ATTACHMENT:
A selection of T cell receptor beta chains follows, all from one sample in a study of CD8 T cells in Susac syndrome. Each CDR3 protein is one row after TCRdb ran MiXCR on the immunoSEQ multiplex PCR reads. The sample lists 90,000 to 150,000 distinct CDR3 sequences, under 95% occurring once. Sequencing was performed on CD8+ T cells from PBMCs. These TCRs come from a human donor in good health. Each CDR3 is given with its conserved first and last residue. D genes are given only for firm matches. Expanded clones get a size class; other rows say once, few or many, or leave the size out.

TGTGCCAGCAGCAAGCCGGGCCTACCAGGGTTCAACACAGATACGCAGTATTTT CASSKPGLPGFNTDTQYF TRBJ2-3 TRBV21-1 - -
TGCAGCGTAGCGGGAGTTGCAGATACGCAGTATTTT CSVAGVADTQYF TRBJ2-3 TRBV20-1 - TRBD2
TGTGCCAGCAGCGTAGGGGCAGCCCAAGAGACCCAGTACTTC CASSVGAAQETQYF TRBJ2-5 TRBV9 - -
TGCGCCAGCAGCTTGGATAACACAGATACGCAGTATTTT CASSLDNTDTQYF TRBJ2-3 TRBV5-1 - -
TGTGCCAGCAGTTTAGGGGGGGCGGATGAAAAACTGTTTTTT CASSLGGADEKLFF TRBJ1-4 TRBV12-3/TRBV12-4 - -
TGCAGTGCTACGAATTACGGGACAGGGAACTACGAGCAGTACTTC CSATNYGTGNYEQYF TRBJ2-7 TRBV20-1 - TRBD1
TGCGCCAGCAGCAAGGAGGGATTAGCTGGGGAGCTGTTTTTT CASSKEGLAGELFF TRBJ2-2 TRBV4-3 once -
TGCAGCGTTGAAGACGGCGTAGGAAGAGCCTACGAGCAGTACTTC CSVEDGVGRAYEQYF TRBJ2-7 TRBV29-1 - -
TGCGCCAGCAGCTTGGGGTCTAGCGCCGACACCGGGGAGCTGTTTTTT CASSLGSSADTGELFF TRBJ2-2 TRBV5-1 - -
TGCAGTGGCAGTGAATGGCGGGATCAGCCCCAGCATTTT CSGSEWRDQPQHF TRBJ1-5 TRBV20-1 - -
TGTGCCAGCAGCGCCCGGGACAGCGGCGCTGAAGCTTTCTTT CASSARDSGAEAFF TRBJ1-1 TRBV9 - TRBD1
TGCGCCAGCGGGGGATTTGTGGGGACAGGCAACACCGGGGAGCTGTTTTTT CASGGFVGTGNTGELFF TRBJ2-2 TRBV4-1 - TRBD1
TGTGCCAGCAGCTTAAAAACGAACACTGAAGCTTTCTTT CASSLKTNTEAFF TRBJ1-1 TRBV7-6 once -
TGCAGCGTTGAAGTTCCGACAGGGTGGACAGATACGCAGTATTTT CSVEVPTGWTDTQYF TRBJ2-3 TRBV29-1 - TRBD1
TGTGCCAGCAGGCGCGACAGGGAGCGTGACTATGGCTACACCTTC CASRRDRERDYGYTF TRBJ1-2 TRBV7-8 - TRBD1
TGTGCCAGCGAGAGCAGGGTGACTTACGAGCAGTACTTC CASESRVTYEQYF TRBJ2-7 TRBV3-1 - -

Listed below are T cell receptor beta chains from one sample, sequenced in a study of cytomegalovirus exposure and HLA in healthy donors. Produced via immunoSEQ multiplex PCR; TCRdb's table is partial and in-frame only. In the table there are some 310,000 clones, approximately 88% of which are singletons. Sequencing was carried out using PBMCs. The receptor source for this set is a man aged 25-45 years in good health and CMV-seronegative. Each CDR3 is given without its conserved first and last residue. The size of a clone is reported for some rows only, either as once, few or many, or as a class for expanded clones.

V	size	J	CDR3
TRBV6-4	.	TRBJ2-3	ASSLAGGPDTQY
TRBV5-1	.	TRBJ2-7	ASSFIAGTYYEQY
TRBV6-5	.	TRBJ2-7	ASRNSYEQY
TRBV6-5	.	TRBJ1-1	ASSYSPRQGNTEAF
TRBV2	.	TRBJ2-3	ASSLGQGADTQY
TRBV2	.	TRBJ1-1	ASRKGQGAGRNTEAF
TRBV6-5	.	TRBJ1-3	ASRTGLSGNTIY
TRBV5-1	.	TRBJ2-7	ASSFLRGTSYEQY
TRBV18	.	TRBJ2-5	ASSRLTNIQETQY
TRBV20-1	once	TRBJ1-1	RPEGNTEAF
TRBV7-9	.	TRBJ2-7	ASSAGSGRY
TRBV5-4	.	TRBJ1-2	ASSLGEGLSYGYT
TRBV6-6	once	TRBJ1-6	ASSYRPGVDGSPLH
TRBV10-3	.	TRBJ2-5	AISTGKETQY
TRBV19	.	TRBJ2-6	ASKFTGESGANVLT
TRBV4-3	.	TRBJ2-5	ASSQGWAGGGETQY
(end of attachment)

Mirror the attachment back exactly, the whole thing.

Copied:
A selection of T cell receptor beta chains follows, all from one sample in a study of CD8 T cells in Susac syndrome. Each CDR3 protein is one row after TCRdb ran MiXCR on the immunoSEQ multiplex PCR reads. The sample lists 90,000 to 150,000 distinct CDR3 sequences, under 95% occurring once. Sequencing was performed on CD8+ T cells from PBMCs. These TCRs come from a human donor in good health. Each CDR3 is given with its conserved first and last residue. D genes are given only for firm matches. Expanded clones get a size class; other rows say once, few or many, or leave the size out.

TGTGCCAGCAGCAAGCCGGGCCTACCAGGGTTCAACACAGATACGCAGTATTTT CASSKPGLPGFNTDTQYF TRBJ2-3 TRBV21-1 - -
TGCAGCGTAGCGGGAGTTGCAGATACGCAGTATTTT CSVAGVADTQYF TRBJ2-3 TRBV20-1 - TRBD2
TGTGCCAGCAGCGTAGGGGCAGCCCAAGAGACCCAGTACTTC CASSVGAAQETQYF TRBJ2-5 TRBV9 - -
TGCGCCAGCAGCTTGGATAACACAGATACGCAGTATTTT CASSLDNTDTQYF TRBJ2-3 TRBV5-1 - -
TGTGCCAGCAGTTTAGGGGGGGCGGATGAAAAACTGTTTTTT CASSLGGADEKLFF TRBJ1-4 TRBV12-3/TRBV12-4 - -
TGCAGTGCTACGAATTACGGGACAGGGAACTACGAGCAGTACTTC CSATNYGTGNYEQYF TRBJ2-7 TRBV20-1 - TRBD1
TGCGCCAGCAGCAAGGAGGGATTAGCTGGGGAGCTGTTTTTT CASSKEGLAGELFF TRBJ2-2 TRBV4-3 once -
TGCAGCGTTGAAGACGGCGTAGGAAGAGCCTACGAGCAGTACTTC CSVEDGVGRAYEQYF TRBJ2-7 TRBV29-1 - -
TGCGCCAGCAGCTTGGGGTCTAGCGCCGACACCGGGGAGCTGTTTTTT CASSLGSSADTGELFF TRBJ2-2 TRBV5-1 - -
TGCAGTGGCAGTGAATGGCGGGATCAGCCCCAGCATTTT CSGSEWRDQPQHF TRBJ1-5 TRBV20-1 - -
TGTGCCAGCAGCGCCCGGGACAGCGGCGCTGAAGCTTTCTTT CASSARDSGAEAFF TRBJ1-1 TRBV9 - TRBD1
TGCGCCAGCGGGGGATTTGTGGGGACAGGCAACACCGGGGAGCTGTTTTTT CASGGFVGTGNTGELFF TRBJ2-2 TRBV4-1 - TRBD1
TGTGCCAGCAGCTTAAAAACGAACACTGAAGCTTTCTTT CASSLKTNTEAFF TRBJ1-1 TRBV7-6 once -
TGCAGCGTTGAAGTTCCGACAGGGTGGACAGATACGCAGTATTTT CSVEVPTGWTDTQYF TRBJ2-3 TRBV29-1 - TRBD1
TGTGCCAGCAGGCGCGACAGGGAGCGTGACTATGGCTACACCTTC CASRRDRERDYGYTF TRBJ1-2 TRBV7-8 - TRBD1
TGTGCCAGCGAGAGCAGGGTGACTTACGAGCAGTACTTC CASESRVTYEQYF TRBJ2-7 TRBV3-1 - -

Listed below are T cell receptor beta chains from one sample, sequenced in a study of cytomegalovirus exposure and HLA in healthy donors. Produced via immunoSEQ multiplex PCR; TCRdb's table is partial and in-frame only. In the table there are some 310,000 clones, approximately 88% of which are singletons. Sequencing was carried out using PBMCs. The receptor source for this set is a man aged 25-45 years in good health and CMV-seronegative. Each CDR3 is given without its conserved first and last residue. The size of a clone is reported for some rows only, either as once, few or many, or as a class for expanded clones.

V	size	J	CDR3
TRBV6-4	.	TRBJ2-3	ASSLAGGPDTQY
TRBV5-1	.	TRBJ2-7	ASSFIAGTYYEQY
TRBV6-5	.	TRBJ2-7	ASRNSYEQY
TRBV6-5	.	TRBJ1-1	ASSYSPRQGNTEAF
TRBV2	.	TRBJ2-3	ASSLGQGADTQY
TRBV2	.	TRBJ1-1	ASRKGQGAGRNTEAF
TRBV6-5	.	TRBJ1-3	ASRTGLSGNTIY
TRBV5-1	.	TRBJ2-7	ASSFLRGTSYEQY
TRBV18	.	TRBJ2-5	ASSRLTNIQETQY
TRBV20-1	once	TRBJ1-1	RPEGNTEAF
TRBV7-9	.	TRBJ2-7	ASSAGSGRY
TRBV5-4	.	TRBJ1-2	ASSLGEGLSYGYT
TRBV6-6	once	TRBJ1-6	ASSYRPGVDGSPLH
TRBV10-3	.	TRBJ2-5	AISTGKETQY
TRBV19	.	TRBJ2-6	ASKFTGESGANVLT
TRBV4-3	.	TRBJ2-5	ASSQGWAGGGETQY